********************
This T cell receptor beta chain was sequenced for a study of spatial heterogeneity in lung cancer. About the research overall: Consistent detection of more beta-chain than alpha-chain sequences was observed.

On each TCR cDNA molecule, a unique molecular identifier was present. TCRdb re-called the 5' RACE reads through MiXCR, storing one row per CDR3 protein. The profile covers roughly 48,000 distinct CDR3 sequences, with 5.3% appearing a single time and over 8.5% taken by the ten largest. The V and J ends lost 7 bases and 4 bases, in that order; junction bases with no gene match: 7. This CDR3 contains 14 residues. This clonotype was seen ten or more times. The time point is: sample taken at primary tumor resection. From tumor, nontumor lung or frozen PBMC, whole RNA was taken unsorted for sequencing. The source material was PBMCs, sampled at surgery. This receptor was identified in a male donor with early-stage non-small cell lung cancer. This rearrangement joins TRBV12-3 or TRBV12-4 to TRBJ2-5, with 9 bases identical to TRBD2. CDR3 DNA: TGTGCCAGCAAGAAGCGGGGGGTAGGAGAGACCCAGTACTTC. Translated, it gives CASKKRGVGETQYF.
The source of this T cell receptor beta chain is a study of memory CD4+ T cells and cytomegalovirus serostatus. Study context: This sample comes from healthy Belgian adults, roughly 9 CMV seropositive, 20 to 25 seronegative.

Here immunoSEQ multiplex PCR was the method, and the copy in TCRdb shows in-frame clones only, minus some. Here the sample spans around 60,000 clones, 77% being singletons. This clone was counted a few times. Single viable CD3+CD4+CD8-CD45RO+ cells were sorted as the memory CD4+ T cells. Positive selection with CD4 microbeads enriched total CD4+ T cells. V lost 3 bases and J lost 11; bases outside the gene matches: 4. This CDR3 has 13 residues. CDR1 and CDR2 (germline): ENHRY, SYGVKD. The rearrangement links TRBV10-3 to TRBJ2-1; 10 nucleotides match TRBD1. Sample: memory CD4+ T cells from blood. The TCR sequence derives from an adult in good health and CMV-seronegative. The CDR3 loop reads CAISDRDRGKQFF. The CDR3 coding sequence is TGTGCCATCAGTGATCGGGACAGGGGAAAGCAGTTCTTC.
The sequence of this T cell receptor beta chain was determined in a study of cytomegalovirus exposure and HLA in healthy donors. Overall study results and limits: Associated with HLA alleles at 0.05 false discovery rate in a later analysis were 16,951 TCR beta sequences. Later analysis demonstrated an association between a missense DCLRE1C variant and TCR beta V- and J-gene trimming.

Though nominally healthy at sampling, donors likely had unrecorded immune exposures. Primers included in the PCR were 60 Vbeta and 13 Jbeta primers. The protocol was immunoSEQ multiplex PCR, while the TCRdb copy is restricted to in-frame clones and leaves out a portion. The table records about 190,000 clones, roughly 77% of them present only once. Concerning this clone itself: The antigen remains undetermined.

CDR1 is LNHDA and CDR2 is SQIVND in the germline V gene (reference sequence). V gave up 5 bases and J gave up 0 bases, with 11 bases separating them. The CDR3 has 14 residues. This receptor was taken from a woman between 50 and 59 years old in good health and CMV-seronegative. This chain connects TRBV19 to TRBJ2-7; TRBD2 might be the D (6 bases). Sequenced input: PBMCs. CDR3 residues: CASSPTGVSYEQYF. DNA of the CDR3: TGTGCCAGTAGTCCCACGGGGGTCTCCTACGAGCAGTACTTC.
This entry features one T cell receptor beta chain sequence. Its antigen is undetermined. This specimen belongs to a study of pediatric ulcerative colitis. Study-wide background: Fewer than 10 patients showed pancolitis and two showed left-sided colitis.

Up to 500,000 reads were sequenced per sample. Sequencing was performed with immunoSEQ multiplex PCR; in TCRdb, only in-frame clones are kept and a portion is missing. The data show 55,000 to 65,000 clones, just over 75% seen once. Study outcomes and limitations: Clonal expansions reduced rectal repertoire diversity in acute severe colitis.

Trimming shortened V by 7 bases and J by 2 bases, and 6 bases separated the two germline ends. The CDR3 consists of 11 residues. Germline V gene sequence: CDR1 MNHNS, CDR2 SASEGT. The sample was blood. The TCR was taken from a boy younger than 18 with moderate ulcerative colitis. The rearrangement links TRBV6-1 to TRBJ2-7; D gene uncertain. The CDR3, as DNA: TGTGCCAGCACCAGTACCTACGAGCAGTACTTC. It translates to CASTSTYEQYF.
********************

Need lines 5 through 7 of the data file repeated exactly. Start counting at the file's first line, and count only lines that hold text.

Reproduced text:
The sequence of this T cell receptor beta chain was determined in a study of cytomegalovirus exposure and HLA in healthy donors. Overall study results and limits: Associated with HLA alleles at 0.05 false discovery rate in a later analysis were 16,951 TCR beta sequences. Later analysis demonstrated an association between a missense DCLRE1C variant and TCR beta V- and J-gene trimming.

Though nominally healthy at sampling, donors likely had unrecorded immune exposures. Primers included in the PCR were 60 Vbeta and 13 Jbeta primers. The protocol was immunoSEQ multiplex PCR, while the TCRdb copy is restricted to in-frame clones and leaves out a portion. The table records about 190,000 clones, roughly 77% of them present only once. Concerning this clone itself: The antigen remains undetermined.

CDR1 is LNHDA and CDR2 is SQIVND in the germline V gene (reference sequence). V gave up 5 bases and J gave up 0 bases, with 11 bases separating them. The CDR3 has 14 residues. This receptor was taken from a woman between 50 and 59 years old in good health and CMV-seronegative. This chain connects TRBV19 to TRBJ2-7; TRBD2 might be the D (6 bases). Sequenced input: PBMCs. CDR3 residues: CASSPTGVSYEQYF. DNA of the CDR3: TGTGCCAGTAGTCCCACGGGGGTCTCCTACGAGCAGTACTTC.